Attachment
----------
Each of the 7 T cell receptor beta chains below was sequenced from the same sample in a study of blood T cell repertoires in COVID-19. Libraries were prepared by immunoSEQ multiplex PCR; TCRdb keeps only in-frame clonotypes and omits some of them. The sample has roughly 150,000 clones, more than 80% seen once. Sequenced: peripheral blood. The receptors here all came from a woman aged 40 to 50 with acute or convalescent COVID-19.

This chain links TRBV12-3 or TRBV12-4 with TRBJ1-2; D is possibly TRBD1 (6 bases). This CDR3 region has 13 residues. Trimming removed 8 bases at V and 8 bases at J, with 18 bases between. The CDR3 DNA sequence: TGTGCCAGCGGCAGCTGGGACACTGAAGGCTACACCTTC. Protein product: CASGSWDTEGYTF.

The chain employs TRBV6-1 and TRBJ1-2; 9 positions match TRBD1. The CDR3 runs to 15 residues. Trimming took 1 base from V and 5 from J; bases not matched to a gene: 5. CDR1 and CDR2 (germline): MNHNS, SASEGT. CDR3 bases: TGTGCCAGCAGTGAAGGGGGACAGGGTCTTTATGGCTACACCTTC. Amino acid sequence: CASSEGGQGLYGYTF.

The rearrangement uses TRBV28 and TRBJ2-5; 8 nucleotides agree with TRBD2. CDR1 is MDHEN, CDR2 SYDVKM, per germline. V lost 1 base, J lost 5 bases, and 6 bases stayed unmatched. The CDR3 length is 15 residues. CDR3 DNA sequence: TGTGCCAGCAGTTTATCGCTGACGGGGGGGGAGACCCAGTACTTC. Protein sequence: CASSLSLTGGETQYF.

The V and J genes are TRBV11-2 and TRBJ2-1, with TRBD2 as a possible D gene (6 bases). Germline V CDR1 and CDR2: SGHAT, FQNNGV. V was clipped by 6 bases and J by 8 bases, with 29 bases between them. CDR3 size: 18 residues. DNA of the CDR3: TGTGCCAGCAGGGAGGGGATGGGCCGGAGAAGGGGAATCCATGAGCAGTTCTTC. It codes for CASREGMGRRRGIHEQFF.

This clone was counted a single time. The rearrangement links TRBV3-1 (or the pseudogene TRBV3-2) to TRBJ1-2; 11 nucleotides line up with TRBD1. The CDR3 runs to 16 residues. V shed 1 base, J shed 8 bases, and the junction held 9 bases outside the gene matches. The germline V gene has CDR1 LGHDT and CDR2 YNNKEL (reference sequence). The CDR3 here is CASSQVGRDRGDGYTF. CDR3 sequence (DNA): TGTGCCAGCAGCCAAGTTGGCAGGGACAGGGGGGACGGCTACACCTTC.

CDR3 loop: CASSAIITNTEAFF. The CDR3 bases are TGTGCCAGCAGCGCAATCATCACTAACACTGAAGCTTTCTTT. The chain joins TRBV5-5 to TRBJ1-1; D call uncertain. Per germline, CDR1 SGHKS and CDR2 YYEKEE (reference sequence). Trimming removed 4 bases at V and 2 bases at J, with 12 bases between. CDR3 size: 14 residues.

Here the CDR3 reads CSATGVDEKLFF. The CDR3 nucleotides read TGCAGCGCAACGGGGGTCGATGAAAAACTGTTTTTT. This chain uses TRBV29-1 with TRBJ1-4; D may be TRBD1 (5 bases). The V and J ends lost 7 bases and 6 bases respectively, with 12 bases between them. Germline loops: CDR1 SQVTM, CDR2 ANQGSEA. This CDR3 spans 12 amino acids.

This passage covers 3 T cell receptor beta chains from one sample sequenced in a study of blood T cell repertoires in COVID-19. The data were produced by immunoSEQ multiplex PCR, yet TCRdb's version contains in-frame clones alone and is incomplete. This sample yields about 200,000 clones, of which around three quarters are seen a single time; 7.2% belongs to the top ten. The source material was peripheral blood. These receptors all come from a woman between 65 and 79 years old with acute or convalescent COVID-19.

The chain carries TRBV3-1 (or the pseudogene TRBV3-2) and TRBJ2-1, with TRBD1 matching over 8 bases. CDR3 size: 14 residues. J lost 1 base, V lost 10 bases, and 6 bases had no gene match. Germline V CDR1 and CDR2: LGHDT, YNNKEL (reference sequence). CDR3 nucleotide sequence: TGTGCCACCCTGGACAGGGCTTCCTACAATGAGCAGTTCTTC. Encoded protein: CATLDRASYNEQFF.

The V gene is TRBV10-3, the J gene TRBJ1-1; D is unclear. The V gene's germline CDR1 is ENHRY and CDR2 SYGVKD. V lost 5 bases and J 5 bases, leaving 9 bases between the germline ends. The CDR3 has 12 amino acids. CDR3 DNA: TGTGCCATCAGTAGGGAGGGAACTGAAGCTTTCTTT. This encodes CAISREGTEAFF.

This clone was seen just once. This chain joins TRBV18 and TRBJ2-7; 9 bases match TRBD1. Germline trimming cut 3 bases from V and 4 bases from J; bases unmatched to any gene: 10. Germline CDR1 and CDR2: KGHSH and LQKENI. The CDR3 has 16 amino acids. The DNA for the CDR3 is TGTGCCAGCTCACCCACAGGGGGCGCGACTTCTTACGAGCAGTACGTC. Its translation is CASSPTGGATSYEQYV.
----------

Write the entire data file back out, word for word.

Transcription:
Each of the 7 T cell receptor beta chains below was sequenced from the same sample in a study of blood T cell repertoires in COVID-19. Libraries were prepared by immunoSEQ multiplex PCR; TCRdb keeps only in-frame clonotypes and omits some of them. The sample has roughly 150,000 clones, more than 80% seen once. Sequenced: peripheral blood. The receptors here all came from a woman aged 40 to 50 with acute or convalescent COVID-19.

This chain links TRBV12-3 or TRBV12-4 with TRBJ1-2; D is possibly TRBD1 (6 bases). This CDR3 region has 13 residues. Trimming removed 8 bases at V and 8 bases at J, with 18 bases between. The CDR3 DNA sequence: TGTGCCAGCGGCAGCTGGGACACTGAAGGCTACACCTTC. Protein product: CASGSWDTEGYTF.

The chain employs TRBV6-1 and TRBJ1-2; 9 positions match TRBD1. The CDR3 runs to 15 residues. Trimming took 1 base from V and 5 from J; bases not matched to a gene: 5. CDR1 and CDR2 (germline): MNHNS, SASEGT. CDR3 bases: TGTGCCAGCAGTGAAGGGGGACAGGGTCTTTATGGCTACACCTTC. Amino acid sequence: CASSEGGQGLYGYTF.

The rearrangement uses TRBV28 and TRBJ2-5; 8 nucleotides agree with TRBD2. CDR1 is MDHEN, CDR2 SYDVKM, per germline. V lost 1 base, J lost 5 bases, and 6 bases stayed unmatched. The CDR3 length is 15 residues. CDR3 DNA sequence: TGTGCCAGCAGTTTATCGCTGACGGGGGGGGAGACCCAGTACTTC. Protein sequence: CASSLSLTGGETQYF.

The V and J genes are TRBV11-2 and TRBJ2-1, with TRBD2 as a possible D gene (6 bases). Germline V CDR1 and CDR2: SGHAT, FQNNGV. V was clipped by 6 bases and J by 8 bases, with 29 bases between them. CDR3 size: 18 residues. DNA of the CDR3: TGTGCCAGCAGGGAGGGGATGGGCCGGAGAAGGGGAATCCATGAGCAGTTCTTC. It codes for CASREGMGRRRGIHEQFF.

This clone was counted a single time. The rearrangement links TRBV3-1 (or the pseudogene TRBV3-2) to TRBJ1-2; 11 nucleotides line up with TRBD1. The CDR3 runs to 16 residues. V shed 1 base, J shed 8 bases, and the junction held 9 bases outside the gene matches. The germline V gene has CDR1 LGHDT and CDR2 YNNKEL (reference sequence). The CDR3 here is CASSQVGRDRGDGYTF. CDR3 sequence (DNA): TGTGCCAGCAGCCAAGTTGGCAGGGACAGGGGGGACGGCTACACCTTC.

CDR3 loop: CASSAIITNTEAFF. The CDR3 bases are TGTGCCAGCAGCGCAATCATCACTAACACTGAAGCTTTCTTT. The chain joins TRBV5-5 to TRBJ1-1; D call uncertain. Per germline, CDR1 SGHKS and CDR2 YYEKEE (reference sequence). Trimming removed 4 bases at V and 2 bases at J, with 12 bases between. CDR3 size: 14 residues.

Here the CDR3 reads CSATGVDEKLFF. The CDR3 nucleotides read TGCAGCGCAACGGGGGTCGATGAAAAACTGTTTTTT. This chain uses TRBV29-1 with TRBJ1-4; D may be TRBD1 (5 bases). The V and J ends lost 7 bases and 6 bases respectively, with 12 bases between them. Germline loops: CDR1 SQVTM, CDR2 ANQGSEA. This CDR3 spans 12 amino acids.

This passage covers 3 T cell receptor beta chains from one sample sequenced in a study of blood T cell repertoires in COVID-19. The data were produced by immunoSEQ multiplex PCR, yet TCRdb's version contains in-frame clones alone and is incomplete. This sample yields about 200,000 clones, of which around three quarters are seen a single time; 7.2% belongs to the top ten. The source material was peripheral blood. These receptors all come from a woman between 65 and 79 years old with acute or convalescent COVID-19.

The chain carries TRBV3-1 (or the pseudogene TRBV3-2) and TRBJ2-1, with TRBD1 matching over 8 bases. CDR3 size: 14 residues. J lost 1 base, V lost 10 bases, and 6 bases had no gene match. Germline V CDR1 and CDR2: LGHDT, YNNKEL (reference sequence). CDR3 nucleotide sequence: TGTGCCACCCTGGACAGGGCTTCCTACAATGAGCAGTTCTTC. Encoded protein: CATLDRASYNEQFF.

The V gene is TRBV10-3, the J gene TRBJ1-1; D is unclear. The V gene's germline CDR1 is ENHRY and CDR2 SYGVKD. V lost 5 bases and J 5 bases, leaving 9 bases between the germline ends. The CDR3 has 12 amino acids. CDR3 DNA: TGTGCCATCAGTAGGGAGGGAACTGAAGCTTTCTTT. This encodes CAISREGTEAFF.

This clone was seen just once. This chain joins TRBV18 and TRBJ2-7; 9 bases match TRBD1. Germline trimming cut 3 bases from V and 4 bases from J; bases unmatched to any gene: 10. Germline CDR1 and CDR2: KGHSH and LQKENI. The CDR3 has 16 amino acids. The DNA for the CDR3 is TGTGCCAGCTCACCCACAGGGGGCGCGACTTCTTACGAGCAGTACGTC. Its translation is CASSPTGGATSYEQYV.